@nanpilla: Even if you put a space between u* v* in onelook you get more than 1000 returns. And if you are not familiar with Uncle Vanya it’s even tougher. If you realize the pattern is u**** v****, then you have some hope even if you never heard of Uncle Vanya.

    • Amy Reynaldo says:

      And @hirschho, given ORAL POETRY, there’s no reason to think the U.V. title would be (5,5) rather than (4,6) or (3,7) or what-have-you.

  36. pannonica says:

    Effing vowels.

  37. sandirhodes says:

    Inigo Jones did work on Show Boat, and it’s an audio book written by Ferber. Guess it was so good, it was considered oral poetry (and, as a musical, it had to be poetic, right?). The symmetrical BEST OF … JEROME (Kern) sealed it for me (I mean, c’mon, who thought it was someone other than George or Elaine????).

    FAIL!! Sigh — Uncle who??

  38. joon says:

    inigo jones was a 17th-century english architect. he may have made contributions to stage design, but it sure as hell didn’t have anything to do with show boat.

    onelook is great, but you need to be a little savvy about what you’re searching for, like farmer john suggested. or you could go high-powered and use NPL’s grep tool, with a pattern like

    ^u[a-z]* v[a-z]*$

    that doesn’t restrict the length, but at least it only includes answers that are two words long. (there are only 21 results, of which only one is a literary work.)

  39. Jeffrey says:

    ^u[a-z]* v[a-z]*$

    Gee, joon, why didn’t I think of that?

  40. pannonica says:

    I thought of @#$%*!

  41. sandirhodes says:

    LOL at joon. Of course it wasn’t *direct* — I’ve been trying to find the reference I saw that mentioned his work in association with Show Boat, but my internet history got erased. I’ll keep looking. Just another reason for my skewed reasoning, maybe?

  42. HH says:

    “When the puzzle requires 500 googles the International Meta Association bars any attempts at further solving.”

    At last. my idea of the perfect puzzle — one for which Google is futile.

  43. Andy says:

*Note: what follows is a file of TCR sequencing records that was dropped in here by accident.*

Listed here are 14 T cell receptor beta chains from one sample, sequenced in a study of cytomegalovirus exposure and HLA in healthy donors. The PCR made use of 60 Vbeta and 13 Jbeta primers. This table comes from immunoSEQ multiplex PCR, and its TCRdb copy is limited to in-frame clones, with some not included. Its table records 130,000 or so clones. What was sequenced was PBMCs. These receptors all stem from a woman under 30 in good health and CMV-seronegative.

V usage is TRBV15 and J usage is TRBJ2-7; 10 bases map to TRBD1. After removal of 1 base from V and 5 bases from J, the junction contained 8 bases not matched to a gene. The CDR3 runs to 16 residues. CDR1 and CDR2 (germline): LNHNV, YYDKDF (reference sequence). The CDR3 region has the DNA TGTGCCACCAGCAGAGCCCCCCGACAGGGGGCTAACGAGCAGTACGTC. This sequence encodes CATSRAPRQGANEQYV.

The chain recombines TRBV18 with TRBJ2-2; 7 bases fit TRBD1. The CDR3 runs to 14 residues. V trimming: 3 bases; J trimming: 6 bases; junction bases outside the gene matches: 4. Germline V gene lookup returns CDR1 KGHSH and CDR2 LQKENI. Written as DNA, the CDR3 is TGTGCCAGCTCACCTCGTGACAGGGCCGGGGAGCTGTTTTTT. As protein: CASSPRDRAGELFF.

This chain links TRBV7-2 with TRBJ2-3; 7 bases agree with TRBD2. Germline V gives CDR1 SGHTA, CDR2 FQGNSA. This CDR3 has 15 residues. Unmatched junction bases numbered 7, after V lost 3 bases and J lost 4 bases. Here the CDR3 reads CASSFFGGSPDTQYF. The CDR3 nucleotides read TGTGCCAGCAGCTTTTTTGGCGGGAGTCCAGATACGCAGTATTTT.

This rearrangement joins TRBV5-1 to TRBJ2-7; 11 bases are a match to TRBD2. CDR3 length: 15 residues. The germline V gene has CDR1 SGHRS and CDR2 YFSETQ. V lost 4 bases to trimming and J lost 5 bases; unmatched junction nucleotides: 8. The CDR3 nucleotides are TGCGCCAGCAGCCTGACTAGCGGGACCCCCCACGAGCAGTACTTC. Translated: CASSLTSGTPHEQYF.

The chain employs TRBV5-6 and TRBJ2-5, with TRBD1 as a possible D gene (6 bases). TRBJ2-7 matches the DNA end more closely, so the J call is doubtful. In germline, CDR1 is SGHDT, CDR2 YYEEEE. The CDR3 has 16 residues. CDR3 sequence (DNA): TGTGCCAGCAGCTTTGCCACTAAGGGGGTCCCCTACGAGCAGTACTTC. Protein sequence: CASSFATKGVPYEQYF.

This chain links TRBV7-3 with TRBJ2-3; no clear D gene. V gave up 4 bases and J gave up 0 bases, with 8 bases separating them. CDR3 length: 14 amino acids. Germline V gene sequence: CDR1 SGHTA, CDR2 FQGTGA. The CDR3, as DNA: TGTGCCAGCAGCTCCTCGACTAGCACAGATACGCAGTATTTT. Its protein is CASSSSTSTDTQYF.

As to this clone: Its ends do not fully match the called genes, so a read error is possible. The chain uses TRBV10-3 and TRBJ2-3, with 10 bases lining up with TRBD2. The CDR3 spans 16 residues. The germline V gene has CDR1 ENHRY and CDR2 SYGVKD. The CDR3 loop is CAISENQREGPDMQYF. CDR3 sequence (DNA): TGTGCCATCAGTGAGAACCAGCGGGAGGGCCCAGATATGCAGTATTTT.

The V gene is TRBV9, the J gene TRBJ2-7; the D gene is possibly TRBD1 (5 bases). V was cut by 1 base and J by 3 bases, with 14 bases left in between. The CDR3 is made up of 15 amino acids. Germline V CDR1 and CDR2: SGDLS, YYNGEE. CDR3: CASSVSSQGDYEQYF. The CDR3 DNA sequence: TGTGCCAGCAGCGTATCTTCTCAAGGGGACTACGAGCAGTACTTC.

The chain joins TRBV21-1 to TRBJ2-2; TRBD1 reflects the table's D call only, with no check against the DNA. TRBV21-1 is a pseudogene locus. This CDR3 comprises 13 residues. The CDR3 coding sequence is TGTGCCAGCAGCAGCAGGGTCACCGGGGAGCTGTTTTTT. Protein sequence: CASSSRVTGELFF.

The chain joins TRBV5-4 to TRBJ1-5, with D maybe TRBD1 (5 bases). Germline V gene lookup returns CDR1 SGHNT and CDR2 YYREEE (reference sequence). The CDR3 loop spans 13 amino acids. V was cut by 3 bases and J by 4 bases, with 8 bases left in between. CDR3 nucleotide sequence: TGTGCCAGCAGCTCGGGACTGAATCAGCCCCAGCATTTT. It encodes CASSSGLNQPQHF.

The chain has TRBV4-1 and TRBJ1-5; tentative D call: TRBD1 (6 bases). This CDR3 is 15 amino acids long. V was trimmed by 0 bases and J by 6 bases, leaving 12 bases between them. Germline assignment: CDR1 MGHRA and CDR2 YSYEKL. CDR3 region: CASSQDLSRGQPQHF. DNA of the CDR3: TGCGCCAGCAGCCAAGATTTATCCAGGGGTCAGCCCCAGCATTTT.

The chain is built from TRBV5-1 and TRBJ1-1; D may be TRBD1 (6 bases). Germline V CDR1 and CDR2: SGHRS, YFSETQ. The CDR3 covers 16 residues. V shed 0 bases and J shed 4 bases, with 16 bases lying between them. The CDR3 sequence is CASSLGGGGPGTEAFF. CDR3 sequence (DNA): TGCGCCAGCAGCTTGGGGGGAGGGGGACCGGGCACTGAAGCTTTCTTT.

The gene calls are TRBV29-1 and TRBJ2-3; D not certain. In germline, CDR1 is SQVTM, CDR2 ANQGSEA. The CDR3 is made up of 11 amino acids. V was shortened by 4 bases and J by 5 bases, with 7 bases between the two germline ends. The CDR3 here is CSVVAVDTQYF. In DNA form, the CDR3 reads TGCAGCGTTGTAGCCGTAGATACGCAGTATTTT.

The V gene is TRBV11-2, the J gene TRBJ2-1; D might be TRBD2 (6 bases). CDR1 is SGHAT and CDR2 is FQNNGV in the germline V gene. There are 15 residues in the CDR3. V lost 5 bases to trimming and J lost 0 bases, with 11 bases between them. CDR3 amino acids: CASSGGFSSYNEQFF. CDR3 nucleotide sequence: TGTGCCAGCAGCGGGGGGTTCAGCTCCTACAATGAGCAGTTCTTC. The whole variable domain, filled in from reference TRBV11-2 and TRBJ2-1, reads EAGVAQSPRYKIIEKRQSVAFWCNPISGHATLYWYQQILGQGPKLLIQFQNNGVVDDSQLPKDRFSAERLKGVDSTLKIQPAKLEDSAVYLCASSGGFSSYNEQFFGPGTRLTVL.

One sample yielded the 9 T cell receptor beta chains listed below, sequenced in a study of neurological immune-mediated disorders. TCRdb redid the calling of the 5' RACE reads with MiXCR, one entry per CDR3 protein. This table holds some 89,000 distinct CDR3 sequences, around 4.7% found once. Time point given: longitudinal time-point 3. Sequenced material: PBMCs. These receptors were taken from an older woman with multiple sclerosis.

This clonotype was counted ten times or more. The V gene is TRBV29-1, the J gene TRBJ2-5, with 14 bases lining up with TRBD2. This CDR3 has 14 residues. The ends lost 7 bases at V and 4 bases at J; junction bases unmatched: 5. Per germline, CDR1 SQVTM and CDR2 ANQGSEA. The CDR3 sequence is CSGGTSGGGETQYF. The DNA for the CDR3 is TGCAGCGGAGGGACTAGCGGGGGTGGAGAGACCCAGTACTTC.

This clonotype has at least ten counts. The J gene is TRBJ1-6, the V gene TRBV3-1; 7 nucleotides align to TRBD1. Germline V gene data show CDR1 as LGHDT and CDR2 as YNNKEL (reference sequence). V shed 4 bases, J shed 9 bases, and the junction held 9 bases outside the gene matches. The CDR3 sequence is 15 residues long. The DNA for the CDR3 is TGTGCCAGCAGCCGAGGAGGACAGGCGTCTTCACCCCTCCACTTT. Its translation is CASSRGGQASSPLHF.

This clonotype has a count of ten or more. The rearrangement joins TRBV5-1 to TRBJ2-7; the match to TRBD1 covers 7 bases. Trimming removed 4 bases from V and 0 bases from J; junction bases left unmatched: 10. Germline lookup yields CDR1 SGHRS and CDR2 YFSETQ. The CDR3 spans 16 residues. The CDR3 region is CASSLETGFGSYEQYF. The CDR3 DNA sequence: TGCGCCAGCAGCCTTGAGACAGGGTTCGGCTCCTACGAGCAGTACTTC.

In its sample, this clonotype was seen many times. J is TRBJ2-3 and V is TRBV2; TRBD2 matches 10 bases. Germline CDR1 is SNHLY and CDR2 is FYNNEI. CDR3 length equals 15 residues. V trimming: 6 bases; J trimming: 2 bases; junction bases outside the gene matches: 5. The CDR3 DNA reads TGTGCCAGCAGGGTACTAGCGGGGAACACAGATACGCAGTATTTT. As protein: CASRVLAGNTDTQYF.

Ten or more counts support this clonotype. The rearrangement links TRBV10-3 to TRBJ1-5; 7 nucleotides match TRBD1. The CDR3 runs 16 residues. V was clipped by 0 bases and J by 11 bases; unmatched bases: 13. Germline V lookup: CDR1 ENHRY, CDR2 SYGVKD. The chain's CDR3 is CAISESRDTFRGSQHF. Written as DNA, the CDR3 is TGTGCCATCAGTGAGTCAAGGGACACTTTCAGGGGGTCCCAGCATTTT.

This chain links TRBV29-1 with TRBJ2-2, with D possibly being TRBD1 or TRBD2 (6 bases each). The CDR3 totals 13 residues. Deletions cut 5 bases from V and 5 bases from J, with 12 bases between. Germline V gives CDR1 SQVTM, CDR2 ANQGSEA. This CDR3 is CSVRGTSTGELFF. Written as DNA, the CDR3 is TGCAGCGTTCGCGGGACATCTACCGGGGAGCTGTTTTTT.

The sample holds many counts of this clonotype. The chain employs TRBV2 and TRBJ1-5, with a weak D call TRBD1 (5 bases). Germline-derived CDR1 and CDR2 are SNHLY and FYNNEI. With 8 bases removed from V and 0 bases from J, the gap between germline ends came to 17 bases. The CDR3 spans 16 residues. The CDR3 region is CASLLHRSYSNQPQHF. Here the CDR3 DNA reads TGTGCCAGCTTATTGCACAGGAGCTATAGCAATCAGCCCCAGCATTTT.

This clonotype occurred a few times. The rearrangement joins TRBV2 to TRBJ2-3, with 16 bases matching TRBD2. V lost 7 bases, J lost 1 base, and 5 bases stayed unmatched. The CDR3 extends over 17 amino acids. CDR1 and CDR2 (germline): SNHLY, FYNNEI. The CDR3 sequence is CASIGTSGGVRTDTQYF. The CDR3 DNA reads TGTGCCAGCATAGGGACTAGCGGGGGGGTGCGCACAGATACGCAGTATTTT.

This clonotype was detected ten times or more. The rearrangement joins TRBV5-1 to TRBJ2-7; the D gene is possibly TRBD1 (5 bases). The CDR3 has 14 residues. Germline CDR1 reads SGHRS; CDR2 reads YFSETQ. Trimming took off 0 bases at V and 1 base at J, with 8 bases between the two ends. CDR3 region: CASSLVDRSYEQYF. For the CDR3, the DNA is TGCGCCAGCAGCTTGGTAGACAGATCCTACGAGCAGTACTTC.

I got as far as the U– V–, but couldn’t come up with a work. Nice to know I was right, anyway.

  44. Matt Gaffney says:

    “At last. my idea of the perfect puzzle — one for which Google is futile.”

    I learned it from you, O Dark Gridmaster.

  45. mitchs says:

    Well, I did finish the puzzle with what I also consider illegal help from Google, it’s the meta that’s google-proof.

  46. Marcie B says:

    I’m a 50-something widow working as a night receptionist at a low-income senior apartment complex. Having completely only 2 years of college at a state school, when I entered last year’s Boston NYT crossword comp, I was mentally crushed by the brainiacs (seeing Joon & Will Shortz were the only bright spots). I’m 3 for 3 this month and got “Uncle Vanya” by deciding that “literary work” phrase pretty much discounted books so I mentally concentrated on poems or plays. Finding out here that solvers actually do computer searches on letter patterns makes me a bit proud that I only rely on my life experience to answer these fabulous weekly challenges. [pat,pat,pat] Thanks, Matt … for the first time for I feel worthy in a long time. Marcie B.

  47. Amy Reynaldo says:

    Well done, Marcie!

  48. LARRY says:

    Thanks Matt for cluing me to “onelook”.com. I’ve been looking for a search engine that accepts wild cards for a long time. I’ll bet it will get a lot of use. t***ks a*a*n.

  49. Matt Gaffney says:

    Nicely done, Marcie! But no shame (and perfectly legal) if you need to Google for #4. It’s a toughie!

Comments are closed.